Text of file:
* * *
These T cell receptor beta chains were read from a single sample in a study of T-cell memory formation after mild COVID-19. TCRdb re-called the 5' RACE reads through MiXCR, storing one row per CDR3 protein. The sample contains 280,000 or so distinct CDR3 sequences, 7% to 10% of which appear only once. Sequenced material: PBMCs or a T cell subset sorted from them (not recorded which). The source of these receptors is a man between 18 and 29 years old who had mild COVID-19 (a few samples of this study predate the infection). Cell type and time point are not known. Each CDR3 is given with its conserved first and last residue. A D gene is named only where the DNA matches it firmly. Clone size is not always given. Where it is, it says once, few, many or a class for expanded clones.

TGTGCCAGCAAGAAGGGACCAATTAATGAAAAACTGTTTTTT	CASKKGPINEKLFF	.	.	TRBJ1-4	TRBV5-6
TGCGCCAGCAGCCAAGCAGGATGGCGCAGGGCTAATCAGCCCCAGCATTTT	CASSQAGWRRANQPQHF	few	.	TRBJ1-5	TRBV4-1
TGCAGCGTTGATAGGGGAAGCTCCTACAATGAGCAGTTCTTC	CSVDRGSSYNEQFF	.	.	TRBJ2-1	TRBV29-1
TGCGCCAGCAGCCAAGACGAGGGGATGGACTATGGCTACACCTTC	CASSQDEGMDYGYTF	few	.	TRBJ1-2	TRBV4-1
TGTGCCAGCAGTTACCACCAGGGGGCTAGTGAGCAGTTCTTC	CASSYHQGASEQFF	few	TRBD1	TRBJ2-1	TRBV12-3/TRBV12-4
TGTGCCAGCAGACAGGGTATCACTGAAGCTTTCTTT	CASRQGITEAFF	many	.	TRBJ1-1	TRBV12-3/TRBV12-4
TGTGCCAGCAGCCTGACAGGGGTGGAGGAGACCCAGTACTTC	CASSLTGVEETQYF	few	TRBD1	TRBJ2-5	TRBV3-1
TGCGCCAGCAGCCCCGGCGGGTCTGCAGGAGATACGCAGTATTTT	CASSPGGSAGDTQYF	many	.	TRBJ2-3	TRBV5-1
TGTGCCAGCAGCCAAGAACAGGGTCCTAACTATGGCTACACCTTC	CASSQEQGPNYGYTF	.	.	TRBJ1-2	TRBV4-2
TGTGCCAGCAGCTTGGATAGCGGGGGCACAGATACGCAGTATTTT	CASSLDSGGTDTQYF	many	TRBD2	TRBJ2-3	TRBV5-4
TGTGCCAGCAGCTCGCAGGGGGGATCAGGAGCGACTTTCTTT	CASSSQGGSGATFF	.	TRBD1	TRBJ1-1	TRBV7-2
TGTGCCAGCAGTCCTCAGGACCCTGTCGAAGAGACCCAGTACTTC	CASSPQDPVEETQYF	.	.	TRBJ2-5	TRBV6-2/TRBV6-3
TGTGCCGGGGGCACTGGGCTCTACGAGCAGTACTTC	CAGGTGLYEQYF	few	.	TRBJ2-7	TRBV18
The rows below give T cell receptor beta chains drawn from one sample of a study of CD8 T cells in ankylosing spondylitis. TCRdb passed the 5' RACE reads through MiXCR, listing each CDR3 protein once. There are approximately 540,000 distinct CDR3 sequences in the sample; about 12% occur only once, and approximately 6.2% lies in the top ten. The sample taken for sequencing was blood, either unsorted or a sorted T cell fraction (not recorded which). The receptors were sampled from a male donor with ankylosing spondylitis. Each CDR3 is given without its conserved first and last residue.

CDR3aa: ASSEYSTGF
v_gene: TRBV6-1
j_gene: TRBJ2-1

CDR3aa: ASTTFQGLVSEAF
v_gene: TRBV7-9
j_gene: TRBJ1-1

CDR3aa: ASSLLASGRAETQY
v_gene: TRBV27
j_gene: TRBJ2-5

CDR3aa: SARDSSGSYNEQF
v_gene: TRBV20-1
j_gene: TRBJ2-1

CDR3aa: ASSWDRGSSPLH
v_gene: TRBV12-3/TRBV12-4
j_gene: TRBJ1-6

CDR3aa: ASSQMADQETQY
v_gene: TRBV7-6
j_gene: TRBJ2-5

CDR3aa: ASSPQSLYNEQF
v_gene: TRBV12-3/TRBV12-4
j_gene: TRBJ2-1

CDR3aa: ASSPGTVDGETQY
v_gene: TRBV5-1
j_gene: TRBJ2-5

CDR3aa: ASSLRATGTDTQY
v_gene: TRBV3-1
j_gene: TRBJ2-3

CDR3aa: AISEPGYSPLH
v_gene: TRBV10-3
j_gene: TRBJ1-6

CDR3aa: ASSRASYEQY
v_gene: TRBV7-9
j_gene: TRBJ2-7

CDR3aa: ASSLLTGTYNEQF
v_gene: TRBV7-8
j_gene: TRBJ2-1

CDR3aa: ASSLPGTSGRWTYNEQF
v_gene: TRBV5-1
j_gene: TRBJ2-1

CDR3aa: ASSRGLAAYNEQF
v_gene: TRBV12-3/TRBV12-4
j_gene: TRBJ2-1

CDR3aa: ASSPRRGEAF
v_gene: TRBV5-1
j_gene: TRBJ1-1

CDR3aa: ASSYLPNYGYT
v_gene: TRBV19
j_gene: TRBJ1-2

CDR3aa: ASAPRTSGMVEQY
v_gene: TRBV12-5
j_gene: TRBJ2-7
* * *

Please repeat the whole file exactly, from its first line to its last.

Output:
These T cell receptor beta chains were read from a single sample in a study of T-cell memory formation after mild COVID-19. TCRdb re-called the 5' RACE reads through MiXCR, storing one row per CDR3 protein. The sample contains 280,000 or so distinct CDR3 sequences, 7% to 10% of which appear only once. Sequenced material: PBMCs or a T cell subset sorted from them (not recorded which). The source of these receptors is a man between 18 and 29 years old who had mild COVID-19 (a few samples of this study predate the infection). Cell type and time point are not known. Each CDR3 is given with its conserved first and last residue. A D gene is named only where the DNA matches it firmly. Clone size is not always given. Where it is, it says once, few, many or a class for expanded clones.

TGTGCCAGCAAGAAGGGACCAATTAATGAAAAACTGTTTTTT	CASKKGPINEKLFF	.	.	TRBJ1-4	TRBV5-6
TGCGCCAGCAGCCAAGCAGGATGGCGCAGGGCTAATCAGCCCCAGCATTTT	CASSQAGWRRANQPQHF	few	.	TRBJ1-5	TRBV4-1
TGCAGCGTTGATAGGGGAAGCTCCTACAATGAGCAGTTCTTC	CSVDRGSSYNEQFF	.	.	TRBJ2-1	TRBV29-1
TGCGCCAGCAGCCAAGACGAGGGGATGGACTATGGCTACACCTTC	CASSQDEGMDYGYTF	few	.	TRBJ1-2	TRBV4-1
TGTGCCAGCAGTTACCACCAGGGGGCTAGTGAGCAGTTCTTC	CASSYHQGASEQFF	few	TRBD1	TRBJ2-1	TRBV12-3/TRBV12-4
TGTGCCAGCAGACAGGGTATCACTGAAGCTTTCTTT	CASRQGITEAFF	many	.	TRBJ1-1	TRBV12-3/TRBV12-4
TGTGCCAGCAGCCTGACAGGGGTGGAGGAGACCCAGTACTTC	CASSLTGVEETQYF	few	TRBD1	TRBJ2-5	TRBV3-1
TGCGCCAGCAGCCCCGGCGGGTCTGCAGGAGATACGCAGTATTTT	CASSPGGSAGDTQYF	many	.	TRBJ2-3	TRBV5-1
TGTGCCAGCAGCCAAGAACAGGGTCCTAACTATGGCTACACCTTC	CASSQEQGPNYGYTF	.	.	TRBJ1-2	TRBV4-2
TGTGCCAGCAGCTTGGATAGCGGGGGCACAGATACGCAGTATTTT	CASSLDSGGTDTQYF	many	TRBD2	TRBJ2-3	TRBV5-4
TGTGCCAGCAGCTCGCAGGGGGGATCAGGAGCGACTTTCTTT	CASSSQGGSGATFF	.	TRBD1	TRBJ1-1	TRBV7-2
TGTGCCAGCAGTCCTCAGGACCCTGTCGAAGAGACCCAGTACTTC	CASSPQDPVEETQYF	.	.	TRBJ2-5	TRBV6-2/TRBV6-3
TGTGCCGGGGGCACTGGGCTCTACGAGCAGTACTTC	CAGGTGLYEQYF	few	.	TRBJ2-7	TRBV18
The rows below give T cell receptor beta chains drawn from one sample of a study of CD8 T cells in ankylosing spondylitis. TCRdb passed the 5' RACE reads through MiXCR, listing each CDR3 protein once. There are approximately 540,000 distinct CDR3 sequences in the sample; about 12% occur only once, and approximately 6.2% lies in the top ten. The sample taken for sequencing was blood, either unsorted or a sorted T cell fraction (not recorded which). The receptors were sampled from a male donor with ankylosing spondylitis. Each CDR3 is given without its conserved first and last residue.

CDR3aa: ASSEYSTGF
v_gene: TRBV6-1
j_gene: TRBJ2-1

CDR3aa: ASTTFQGLVSEAF
v_gene: TRBV7-9
j_gene: TRBJ1-1

CDR3aa: ASSLLASGRAETQY
v_gene: TRBV27
j_gene: TRBJ2-5

CDR3aa: SARDSSGSYNEQF
v_gene: TRBV20-1
j_gene: TRBJ2-1

CDR3aa: ASSWDRGSSPLH
v_gene: TRBV12-3/TRBV12-4
j_gene: TRBJ1-6

CDR3aa: ASSQMADQETQY
v_gene: TRBV7-6
j_gene: TRBJ2-5

CDR3aa: ASSPQSLYNEQF
v_gene: TRBV12-3/TRBV12-4
j_gene: TRBJ2-1

CDR3aa: ASSPGTVDGETQY
v_gene: TRBV5-1
j_gene: TRBJ2-5

CDR3aa: ASSLRATGTDTQY
v_gene: TRBV3-1
j_gene: TRBJ2-3

CDR3aa: AISEPGYSPLH
v_gene: TRBV10-3
j_gene: TRBJ1-6

CDR3aa: ASSRASYEQY
v_gene: TRBV7-9
j_gene: TRBJ2-7

CDR3aa: ASSLLTGTYNEQF
v_gene: TRBV7-8
j_gene: TRBJ2-1

CDR3aa: ASSLPGTSGRWTYNEQF
v_gene: TRBV5-1
j_gene: TRBJ2-1

CDR3aa: ASSRGLAAYNEQF
v_gene: TRBV12-3/TRBV12-4
j_gene: TRBJ2-1

CDR3aa: ASSPRRGEAF
v_gene: TRBV5-1
j_gene: TRBJ1-1

CDR3aa: ASSYLPNYGYT
v_gene: TRBV19
j_gene: TRBJ1-2

CDR3aa: ASAPRTSGMVEQY
v_gene: TRBV12-5
j_gene: TRBJ2-7